Posted on: March 15, 2019
If you are a junior, this is where it gets real (or, arguably, really tough). APs, SATs, exams. Oh my!
With the madness of March behind us, what do April and May hold in store for you? For some students, there may be too many things on their schedules although, for others, perhaps not enough. Both in school and in life, the sweet spot is to be challenged without being overwhelmed. Just as in weight lifting, we grow with exertion but even more from recovery. Not enough recovery is as much of a problem as not enough challenge.
Explore a new extracurricular activity
If you find yourself consistently bored with lots of time on your hands, the spring offers plenty of time to explore a new extracurricular activity, a volunteer opportunity, or a part-time job. In addition to being a student, now is a great time to further explore your interests and to develop a skill or skills that will serve you well in college and your future career.
Plan your time wisely
On the other hand, if you are filled with dread at the mere thought of what is facing you over the next two months, you need to pause and take a deep breath. Make a list of what you have to do; assign a guesstimate of time. Do some math. If you are in school 35 hours a week, need 56-63 hours a week of sleep, and know you spend 10-20 hours on living (meals, travel, personal hygiene!), you might have 50-67 hours for EVERYTHING ELSE. If you reckon you need 15 hours a week for sports, 20 hours for extracurricular activities, 40 hours for homework, and THEN 30 hours for APs and SAT prep, then you, my friend, have a problem.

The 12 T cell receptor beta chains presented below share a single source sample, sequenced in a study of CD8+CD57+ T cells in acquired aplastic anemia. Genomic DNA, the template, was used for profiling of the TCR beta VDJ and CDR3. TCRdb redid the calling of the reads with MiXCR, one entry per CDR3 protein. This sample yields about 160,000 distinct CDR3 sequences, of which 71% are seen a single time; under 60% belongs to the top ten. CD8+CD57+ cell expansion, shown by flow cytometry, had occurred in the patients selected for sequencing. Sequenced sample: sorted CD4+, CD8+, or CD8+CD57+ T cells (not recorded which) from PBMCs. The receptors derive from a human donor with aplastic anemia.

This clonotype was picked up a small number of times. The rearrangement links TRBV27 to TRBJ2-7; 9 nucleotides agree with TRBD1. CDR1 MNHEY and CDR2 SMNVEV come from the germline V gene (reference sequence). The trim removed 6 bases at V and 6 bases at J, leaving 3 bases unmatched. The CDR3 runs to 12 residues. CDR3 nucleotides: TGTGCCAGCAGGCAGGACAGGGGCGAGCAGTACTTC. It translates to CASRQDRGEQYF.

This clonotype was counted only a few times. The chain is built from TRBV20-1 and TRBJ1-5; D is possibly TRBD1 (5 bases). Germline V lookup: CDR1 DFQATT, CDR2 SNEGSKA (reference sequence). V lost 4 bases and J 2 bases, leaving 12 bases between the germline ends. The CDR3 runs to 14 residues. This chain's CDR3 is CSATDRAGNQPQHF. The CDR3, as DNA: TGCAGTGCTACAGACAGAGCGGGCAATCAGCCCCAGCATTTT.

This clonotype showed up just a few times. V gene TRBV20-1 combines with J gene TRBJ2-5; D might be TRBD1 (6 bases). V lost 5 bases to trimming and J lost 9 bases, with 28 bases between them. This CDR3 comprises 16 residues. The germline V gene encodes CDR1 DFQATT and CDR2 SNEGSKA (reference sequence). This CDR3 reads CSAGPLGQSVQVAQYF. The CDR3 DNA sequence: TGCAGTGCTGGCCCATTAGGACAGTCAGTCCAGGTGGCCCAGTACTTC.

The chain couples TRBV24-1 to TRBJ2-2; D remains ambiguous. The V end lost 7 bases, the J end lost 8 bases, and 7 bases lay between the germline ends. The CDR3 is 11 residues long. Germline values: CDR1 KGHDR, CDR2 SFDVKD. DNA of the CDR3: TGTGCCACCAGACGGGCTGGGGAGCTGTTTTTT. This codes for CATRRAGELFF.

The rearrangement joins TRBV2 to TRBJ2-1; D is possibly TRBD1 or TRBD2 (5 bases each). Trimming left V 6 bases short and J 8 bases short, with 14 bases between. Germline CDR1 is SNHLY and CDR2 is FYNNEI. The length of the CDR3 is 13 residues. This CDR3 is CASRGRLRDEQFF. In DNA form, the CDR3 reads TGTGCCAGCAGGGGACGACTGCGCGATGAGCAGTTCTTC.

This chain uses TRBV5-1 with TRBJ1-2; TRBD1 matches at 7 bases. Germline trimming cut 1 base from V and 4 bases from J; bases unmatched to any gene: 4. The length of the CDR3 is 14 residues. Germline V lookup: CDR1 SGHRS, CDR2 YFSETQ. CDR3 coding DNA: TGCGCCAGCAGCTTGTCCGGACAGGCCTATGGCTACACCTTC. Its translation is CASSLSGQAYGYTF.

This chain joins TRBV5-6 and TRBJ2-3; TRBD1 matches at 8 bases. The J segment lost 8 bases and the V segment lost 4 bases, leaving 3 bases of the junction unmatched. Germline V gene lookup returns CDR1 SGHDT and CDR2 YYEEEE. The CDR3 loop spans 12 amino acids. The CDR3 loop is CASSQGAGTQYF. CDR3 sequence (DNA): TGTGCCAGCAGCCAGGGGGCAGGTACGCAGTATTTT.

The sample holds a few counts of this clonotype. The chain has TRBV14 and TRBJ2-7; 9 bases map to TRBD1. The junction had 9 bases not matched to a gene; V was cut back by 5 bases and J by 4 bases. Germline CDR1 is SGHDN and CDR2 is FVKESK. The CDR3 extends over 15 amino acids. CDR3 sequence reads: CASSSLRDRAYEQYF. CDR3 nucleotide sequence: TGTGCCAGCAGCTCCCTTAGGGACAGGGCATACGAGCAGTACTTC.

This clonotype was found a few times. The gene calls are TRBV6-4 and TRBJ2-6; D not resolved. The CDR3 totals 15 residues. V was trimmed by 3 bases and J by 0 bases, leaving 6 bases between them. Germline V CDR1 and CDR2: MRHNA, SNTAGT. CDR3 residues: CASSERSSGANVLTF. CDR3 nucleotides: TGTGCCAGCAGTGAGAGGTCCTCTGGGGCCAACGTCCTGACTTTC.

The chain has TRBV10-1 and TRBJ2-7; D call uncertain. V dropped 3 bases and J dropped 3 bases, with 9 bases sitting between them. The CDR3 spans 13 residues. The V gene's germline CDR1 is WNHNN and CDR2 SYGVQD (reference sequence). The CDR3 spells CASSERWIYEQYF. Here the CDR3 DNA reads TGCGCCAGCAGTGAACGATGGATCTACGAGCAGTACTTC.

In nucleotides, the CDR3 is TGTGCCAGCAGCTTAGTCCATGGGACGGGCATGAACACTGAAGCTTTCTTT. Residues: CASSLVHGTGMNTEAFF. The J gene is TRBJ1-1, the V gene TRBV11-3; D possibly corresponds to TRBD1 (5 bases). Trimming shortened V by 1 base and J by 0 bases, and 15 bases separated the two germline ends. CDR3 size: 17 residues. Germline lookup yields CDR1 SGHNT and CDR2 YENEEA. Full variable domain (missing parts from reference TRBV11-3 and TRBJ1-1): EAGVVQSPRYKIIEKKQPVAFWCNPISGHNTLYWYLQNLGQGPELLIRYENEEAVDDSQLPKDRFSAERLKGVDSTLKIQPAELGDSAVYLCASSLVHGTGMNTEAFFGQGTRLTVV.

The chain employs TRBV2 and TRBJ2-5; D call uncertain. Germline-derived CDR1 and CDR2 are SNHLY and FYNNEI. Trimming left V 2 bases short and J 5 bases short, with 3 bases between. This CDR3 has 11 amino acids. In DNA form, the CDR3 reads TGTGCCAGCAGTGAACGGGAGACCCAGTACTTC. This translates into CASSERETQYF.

Work hard, rest hard
Rest is the basis of all activity. To do your best, the model should be to work hard, rest hard. Look at what thing or things you can set aside – at least for now. Can you focus on two APs and sort of phone in the third? Punt the ACT to July or the SAT to August? Drop an extracurricular activity (and give someone else an opportunity)?
The best time to assess whether the ship has too much cargo is not in the midst of the hurricane. Use this “calm before the storm” period to assess and to plan. It’s best to have a little less on your plate and a clearer plan for the commitments that matter to you. This will increase your sense of control, lower your stress, and increase your motivation, thereby making it easier for you to be successful in the things that matter to you the most.